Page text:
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When it opened at 25th and J streets on a December morning almost 28 years ago, Celestin’s Island Eats & Cajun Cuisine was an instant success in the area, long before it was widely known as Midtown.
The restaurant, now located at 1815 K St., will close for the final time Sept. 30 as the Celestin family looks to relax and take a vacation.
“It’s the right time,” co-owner Phoebe Celestin said. She and her husband are looking to get out of the business, and they will now rent the space to a Southern-themed restaurant called The Porch.
She added that the closure is not financial. They handed it off to their son and his wife in 2006, but took it back in June, as the younger couple wanted to spend evenings together with their child. From that point on, they were looking to lease the space.
Selling Celestin’s wasn’t really an option, she said, since it had always been a family business and wouldn’t be the same otherwise.
Celestin said she and her husband are happy to see that Midtown has grown and prospered, getting to the point they dreamed of it becoming almost three decades ago.
“It’s bittersweet to leave it now, since the area is what we wanted it to be all that time,” Celestin said. “We were popular from day one, and we’ve been really fortunate. We had a strong beginning, middle and end. Every story should have that.”
Celestin added that several things were memorable over the years. She said customers always commented on how the windows on the original J Street location constantly steamed over, and she also remembers high-profile politicians stopping in for lunch.
But there’s one aspect of running the business that she said she will especially miss.
“My favorite was always being in a rush and working really hard and then pulling it off,” she said. “That was always a great feeling of satisfaction.”
With news of the restaurant’s impending closure coming out on Wednesday, Thursday’s lunch was very busy, and when the rush was past, co-owner Patrick Celestin, Phoebe Celestin’s husband, was wiping down patio tables.
“It’s what I do,” he said. “It’s important to have a good work ethic. I really like serving the folks and cooking the food. I’m going to miss the people and the hustle and bustle.”
Born in Port au Prince, Haiti, Patrick Celestin was in Sacramento visiting a friend from the Peace Corps when he met Phoebe, who had moved to the city from Seattle, and the two were later married.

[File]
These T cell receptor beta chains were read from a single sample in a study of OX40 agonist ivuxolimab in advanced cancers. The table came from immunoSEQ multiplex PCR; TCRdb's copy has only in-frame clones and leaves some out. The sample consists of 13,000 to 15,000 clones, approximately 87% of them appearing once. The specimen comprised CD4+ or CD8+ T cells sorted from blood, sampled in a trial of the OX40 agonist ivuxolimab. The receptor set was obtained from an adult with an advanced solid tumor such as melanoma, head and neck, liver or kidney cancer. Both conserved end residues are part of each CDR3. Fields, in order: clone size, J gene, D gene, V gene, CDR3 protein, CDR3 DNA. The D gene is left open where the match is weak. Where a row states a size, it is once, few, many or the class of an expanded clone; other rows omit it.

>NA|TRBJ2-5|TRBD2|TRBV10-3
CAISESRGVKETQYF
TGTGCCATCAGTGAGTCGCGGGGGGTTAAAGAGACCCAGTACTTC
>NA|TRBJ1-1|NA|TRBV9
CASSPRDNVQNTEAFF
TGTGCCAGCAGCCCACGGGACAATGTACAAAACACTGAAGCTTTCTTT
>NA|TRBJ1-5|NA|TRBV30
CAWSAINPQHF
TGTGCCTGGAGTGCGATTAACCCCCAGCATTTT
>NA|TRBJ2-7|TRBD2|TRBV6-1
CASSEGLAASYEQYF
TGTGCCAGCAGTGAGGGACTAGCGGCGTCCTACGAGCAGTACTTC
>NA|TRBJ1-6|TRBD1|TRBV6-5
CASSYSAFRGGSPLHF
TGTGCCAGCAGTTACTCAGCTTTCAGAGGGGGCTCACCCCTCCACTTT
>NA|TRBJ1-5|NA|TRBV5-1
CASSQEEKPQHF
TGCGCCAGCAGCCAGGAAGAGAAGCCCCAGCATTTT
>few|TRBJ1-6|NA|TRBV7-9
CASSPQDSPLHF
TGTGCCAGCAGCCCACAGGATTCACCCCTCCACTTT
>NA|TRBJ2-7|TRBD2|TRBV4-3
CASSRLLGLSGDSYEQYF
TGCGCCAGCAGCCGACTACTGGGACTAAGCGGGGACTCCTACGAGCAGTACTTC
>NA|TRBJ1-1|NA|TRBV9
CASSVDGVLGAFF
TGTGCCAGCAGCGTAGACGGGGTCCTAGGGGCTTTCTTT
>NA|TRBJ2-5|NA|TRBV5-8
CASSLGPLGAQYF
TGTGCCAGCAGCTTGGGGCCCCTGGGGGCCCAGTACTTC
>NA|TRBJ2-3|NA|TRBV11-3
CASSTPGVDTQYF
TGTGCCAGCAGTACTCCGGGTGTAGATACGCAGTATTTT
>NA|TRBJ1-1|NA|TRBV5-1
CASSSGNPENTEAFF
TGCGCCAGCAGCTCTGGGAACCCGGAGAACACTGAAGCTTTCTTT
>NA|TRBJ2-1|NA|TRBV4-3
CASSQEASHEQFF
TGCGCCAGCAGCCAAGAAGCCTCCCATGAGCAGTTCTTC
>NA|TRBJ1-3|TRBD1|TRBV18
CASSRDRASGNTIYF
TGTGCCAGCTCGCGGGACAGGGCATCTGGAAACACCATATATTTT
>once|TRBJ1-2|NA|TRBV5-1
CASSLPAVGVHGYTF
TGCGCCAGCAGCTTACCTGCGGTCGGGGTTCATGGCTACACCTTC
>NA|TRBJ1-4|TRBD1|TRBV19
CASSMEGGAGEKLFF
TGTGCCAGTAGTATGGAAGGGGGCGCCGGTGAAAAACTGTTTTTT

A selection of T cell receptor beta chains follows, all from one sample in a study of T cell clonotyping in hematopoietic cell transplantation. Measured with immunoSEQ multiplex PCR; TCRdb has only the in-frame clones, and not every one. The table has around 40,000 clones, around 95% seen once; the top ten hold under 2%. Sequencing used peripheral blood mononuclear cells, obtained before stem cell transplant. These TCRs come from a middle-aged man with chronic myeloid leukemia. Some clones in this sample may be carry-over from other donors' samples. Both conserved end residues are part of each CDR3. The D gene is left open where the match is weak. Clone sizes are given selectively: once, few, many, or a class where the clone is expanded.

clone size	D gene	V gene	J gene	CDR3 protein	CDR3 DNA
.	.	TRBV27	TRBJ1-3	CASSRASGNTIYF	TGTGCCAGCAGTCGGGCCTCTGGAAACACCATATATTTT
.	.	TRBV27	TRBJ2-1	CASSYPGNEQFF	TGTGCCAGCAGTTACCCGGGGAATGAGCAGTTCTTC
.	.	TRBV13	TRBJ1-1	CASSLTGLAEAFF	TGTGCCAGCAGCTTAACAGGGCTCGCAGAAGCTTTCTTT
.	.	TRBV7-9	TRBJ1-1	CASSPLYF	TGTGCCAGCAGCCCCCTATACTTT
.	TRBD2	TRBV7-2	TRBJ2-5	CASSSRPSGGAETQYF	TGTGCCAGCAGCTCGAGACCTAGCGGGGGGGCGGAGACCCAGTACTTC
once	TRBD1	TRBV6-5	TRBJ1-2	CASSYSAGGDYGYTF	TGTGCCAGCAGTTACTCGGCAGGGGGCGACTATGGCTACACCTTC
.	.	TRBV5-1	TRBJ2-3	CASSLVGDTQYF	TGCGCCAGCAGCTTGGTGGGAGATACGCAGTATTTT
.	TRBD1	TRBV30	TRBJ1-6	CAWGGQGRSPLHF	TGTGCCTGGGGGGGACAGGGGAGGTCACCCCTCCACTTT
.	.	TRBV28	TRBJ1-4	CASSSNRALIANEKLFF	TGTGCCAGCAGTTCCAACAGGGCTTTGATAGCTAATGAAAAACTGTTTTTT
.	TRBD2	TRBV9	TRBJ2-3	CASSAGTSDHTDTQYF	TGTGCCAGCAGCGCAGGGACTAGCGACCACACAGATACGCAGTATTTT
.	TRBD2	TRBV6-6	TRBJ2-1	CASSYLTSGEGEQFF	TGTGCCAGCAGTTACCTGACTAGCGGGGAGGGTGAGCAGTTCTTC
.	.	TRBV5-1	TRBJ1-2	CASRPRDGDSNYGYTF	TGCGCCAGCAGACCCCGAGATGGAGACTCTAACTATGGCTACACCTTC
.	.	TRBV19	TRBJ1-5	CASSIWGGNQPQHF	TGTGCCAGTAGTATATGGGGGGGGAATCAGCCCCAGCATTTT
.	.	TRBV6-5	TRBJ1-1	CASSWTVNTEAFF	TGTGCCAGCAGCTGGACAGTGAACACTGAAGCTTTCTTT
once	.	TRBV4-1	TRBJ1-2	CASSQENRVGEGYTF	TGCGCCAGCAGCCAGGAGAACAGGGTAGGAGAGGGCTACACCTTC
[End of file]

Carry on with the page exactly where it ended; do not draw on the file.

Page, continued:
Opening a restaurant seemed the natural thing to do for Patrick Celestin, who came from a family of chefs, caterers and restaurateurs.
“It’s in my blood,” he said Thursday. “What pleased me the most about owning this restaurant is that we maintained the quality of our food the whole time.”
The move from J Street to K Street came in 2001, after a fire burned a beauty salon on the space, and the Celestins were able to have a building constructed to their specifications.
At that time, they upgraded from a beer and wine license to a full liquor license and added mojitos and sangria to the menu, which have been some of the restaurant’s best-selling items since.
When it comes to food, the gumbo soup has remained a staple, as well as Haitian dishes.
“I have my favorite dishes,” Phoebe Celestin said. “I never tired of the gumbo, and I always loved the poulet blanchi, which is chicken in cream sauce with peas and onions.”
She added that another popular item is Haiti’s national dish, grio, which is twice-cooked pork with a sauce called Ti-Malice made of shallots, lime juice, chilies and thyme.
On Sept. 30, an auction of Haitian voodoo flags that grace the establishment’s walls will be held, with 15 percent of the proceeds donated to a charity the restaurant has partnered with for years, the Haitian Education and Leadership Program.
Customers packed the restaurant Thursday, and one of them was Nebrisa Novello, who came to celebrate her 28th birthday.
“I’ve come here on and off for the past 10 years,” she said. “It’s one of those Sacramento institutions. I like to keep going to them and help keep them around.”
She said she is happy that Celestin’s isn’t the victim of the economy and that The Porch will open in November to keep it from becoming an empty space.
Phoebe Celestin said the owners of The Porch, who also own nearby Capitol Garage, agreed to interview the entire staff of Celestin’s.
“That was very important to us,” she said.
Terry Sidie, who owns the Faces nightclub at 20th and K streets, ate at Celestin’s Thursday and said he is sad to see it go.
“They’re absolutely great,” he said. “There’s nothing else like it in town. There’s nothing I can say about Patrick and Phoebe that isn’t good.”
With the restaurant’s final three weeks approaching, the Celestins are making plans for what to do in the future.
Phoebe Celestin said she wants to return to Paris on a European vacation that might also include Spain and Switzerland to visit friends and family.
Patrick Celestin said he wants to relax, work around the house and clean out the garage.
Down the line, the couple might start a small product line of some of the restaurant’s favorites, including the gumbo soup and Ti-Malice Haitian hot sauce. They would then look to sell it at local markets.
But that’s in the more distant future. On Thursday, Patrick Celestin said he was focusing on the last weeks, where he hopes to see a lot of familiar faces so he can thank them for coming in over the years.
“Thank you. Thank you, Sacramento,” he said. “I am so grateful for the 28 years of support. I can’t emphasize my gratitude enough.”
Brandon Darnell is a staff reporter for The Sacramento Press. Follow him on Twitter @Brandon_Darnell.